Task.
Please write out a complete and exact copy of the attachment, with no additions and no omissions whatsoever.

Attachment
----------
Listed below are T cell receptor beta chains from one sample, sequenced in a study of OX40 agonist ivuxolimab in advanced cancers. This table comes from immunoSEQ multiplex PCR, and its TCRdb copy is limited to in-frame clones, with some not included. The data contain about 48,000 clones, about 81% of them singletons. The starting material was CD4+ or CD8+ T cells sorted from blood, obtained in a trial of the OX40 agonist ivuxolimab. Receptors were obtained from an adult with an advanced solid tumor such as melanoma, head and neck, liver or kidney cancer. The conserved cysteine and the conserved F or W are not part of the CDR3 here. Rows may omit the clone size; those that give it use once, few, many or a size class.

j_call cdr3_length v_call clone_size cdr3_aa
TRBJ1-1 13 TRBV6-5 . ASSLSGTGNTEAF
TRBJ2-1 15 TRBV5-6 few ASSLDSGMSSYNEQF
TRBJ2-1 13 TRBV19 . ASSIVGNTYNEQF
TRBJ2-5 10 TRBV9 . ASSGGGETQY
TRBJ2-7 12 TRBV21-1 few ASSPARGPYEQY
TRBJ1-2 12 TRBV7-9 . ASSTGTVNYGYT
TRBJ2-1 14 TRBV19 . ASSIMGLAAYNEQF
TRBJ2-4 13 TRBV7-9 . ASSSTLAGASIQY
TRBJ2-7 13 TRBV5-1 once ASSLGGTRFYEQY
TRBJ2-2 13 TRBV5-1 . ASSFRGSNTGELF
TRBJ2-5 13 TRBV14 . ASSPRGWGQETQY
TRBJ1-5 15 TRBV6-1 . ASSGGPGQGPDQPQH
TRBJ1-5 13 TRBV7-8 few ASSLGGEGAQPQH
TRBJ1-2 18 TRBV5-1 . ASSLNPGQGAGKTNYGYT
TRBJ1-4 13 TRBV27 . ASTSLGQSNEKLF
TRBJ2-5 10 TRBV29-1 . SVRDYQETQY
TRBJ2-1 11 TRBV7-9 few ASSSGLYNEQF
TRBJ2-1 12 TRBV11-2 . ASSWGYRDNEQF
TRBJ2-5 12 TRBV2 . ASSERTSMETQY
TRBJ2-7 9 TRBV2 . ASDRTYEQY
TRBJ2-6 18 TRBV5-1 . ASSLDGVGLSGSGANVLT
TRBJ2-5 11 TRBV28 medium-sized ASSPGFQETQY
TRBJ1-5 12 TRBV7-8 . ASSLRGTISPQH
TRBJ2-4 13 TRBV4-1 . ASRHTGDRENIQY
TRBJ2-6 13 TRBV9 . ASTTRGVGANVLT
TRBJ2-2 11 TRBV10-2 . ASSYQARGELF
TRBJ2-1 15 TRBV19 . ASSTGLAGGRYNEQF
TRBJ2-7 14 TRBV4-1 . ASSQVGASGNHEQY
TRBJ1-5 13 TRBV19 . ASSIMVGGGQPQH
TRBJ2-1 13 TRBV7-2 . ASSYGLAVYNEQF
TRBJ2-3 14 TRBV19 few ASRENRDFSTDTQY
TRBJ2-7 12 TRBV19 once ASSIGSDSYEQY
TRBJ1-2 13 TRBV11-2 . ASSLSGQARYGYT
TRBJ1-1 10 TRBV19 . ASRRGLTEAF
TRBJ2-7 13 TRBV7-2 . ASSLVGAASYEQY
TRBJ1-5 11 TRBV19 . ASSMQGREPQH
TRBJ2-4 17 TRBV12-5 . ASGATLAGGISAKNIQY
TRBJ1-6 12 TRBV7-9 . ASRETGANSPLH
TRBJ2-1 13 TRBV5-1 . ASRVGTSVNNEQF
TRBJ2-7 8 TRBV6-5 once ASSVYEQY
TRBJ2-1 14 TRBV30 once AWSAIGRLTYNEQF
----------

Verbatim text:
Listed below are T cell receptor beta chains from one sample, sequenced in a study of OX40 agonist ivuxolimab in advanced cancers. This table comes from immunoSEQ multiplex PCR, and its TCRdb copy is limited to in-frame clones, with some not included. The data contain about 48,000 clones, about 81% of them singletons. The starting material was CD4+ or CD8+ T cells sorted from blood, obtained in a trial of the OX40 agonist ivuxolimab. Receptors were obtained from an adult with an advanced solid tumor such as melanoma, head and neck, liver or kidney cancer. The conserved cysteine and the conserved F or W are not part of the CDR3 here. Rows may omit the clone size; those that give it use once, few, many or a size class.

j_call cdr3_length v_call clone_size cdr3_aa
TRBJ1-1 13 TRBV6-5 . ASSLSGTGNTEAF
TRBJ2-1 15 TRBV5-6 few ASSLDSGMSSYNEQF
TRBJ2-1 13 TRBV19 . ASSIVGNTYNEQF
TRBJ2-5 10 TRBV9 . ASSGGGETQY
TRBJ2-7 12 TRBV21-1 few ASSPARGPYEQY
TRBJ1-2 12 TRBV7-9 . ASSTGTVNYGYT
TRBJ2-1 14 TRBV19 . ASSIMGLAAYNEQF
TRBJ2-4 13 TRBV7-9 . ASSSTLAGASIQY
TRBJ2-7 13 TRBV5-1 once ASSLGGTRFYEQY
TRBJ2-2 13 TRBV5-1 . ASSFRGSNTGELF
TRBJ2-5 13 TRBV14 . ASSPRGWGQETQY
TRBJ1-5 15 TRBV6-1 . ASSGGPGQGPDQPQH
TRBJ1-5 13 TRBV7-8 few ASSLGGEGAQPQH
TRBJ1-2 18 TRBV5-1 . ASSLNPGQGAGKTNYGYT
TRBJ1-4 13 TRBV27 . ASTSLGQSNEKLF
TRBJ2-5 10 TRBV29-1 . SVRDYQETQY
TRBJ2-1 11 TRBV7-9 few ASSSGLYNEQF
TRBJ2-1 12 TRBV11-2 . ASSWGYRDNEQF
TRBJ2-5 12 TRBV2 . ASSERTSMETQY
TRBJ2-7 9 TRBV2 . ASDRTYEQY
TRBJ2-6 18 TRBV5-1 . ASSLDGVGLSGSGANVLT
TRBJ2-5 11 TRBV28 medium-sized ASSPGFQETQY
TRBJ1-5 12 TRBV7-8 . ASSLRGTISPQH
TRBJ2-4 13 TRBV4-1 . ASRHTGDRENIQY
TRBJ2-6 13 TRBV9 . ASTTRGVGANVLT
TRBJ2-2 11 TRBV10-2 . ASSYQARGELF
TRBJ2-1 15 TRBV19 . ASSTGLAGGRYNEQF
TRBJ2-7 14 TRBV4-1 . ASSQVGASGNHEQY
TRBJ1-5 13 TRBV19 . ASSIMVGGGQPQH
TRBJ2-1 13 TRBV7-2 . ASSYGLAVYNEQF
TRBJ2-3 14 TRBV19 few ASRENRDFSTDTQY
TRBJ2-7 12 TRBV19 once ASSIGSDSYEQY
TRBJ1-2 13 TRBV11-2 . ASSLSGQARYGYT
TRBJ1-1 10 TRBV19 . ASRRGLTEAF
TRBJ2-7 13 TRBV7-2 . ASSLVGAASYEQY
TRBJ1-5 11 TRBV19 . ASSMQGREPQH
TRBJ2-4 17 TRBV12-5 . ASGATLAGGISAKNIQY
TRBJ1-6 12 TRBV7-9 . ASRETGANSPLH
TRBJ2-1 13 TRBV5-1 . ASRVGTSVNNEQF
TRBJ2-7 8 TRBV6-5 once ASSVYEQY
TRBJ2-1 14 TRBV30 once AWSAIGRLTYNEQF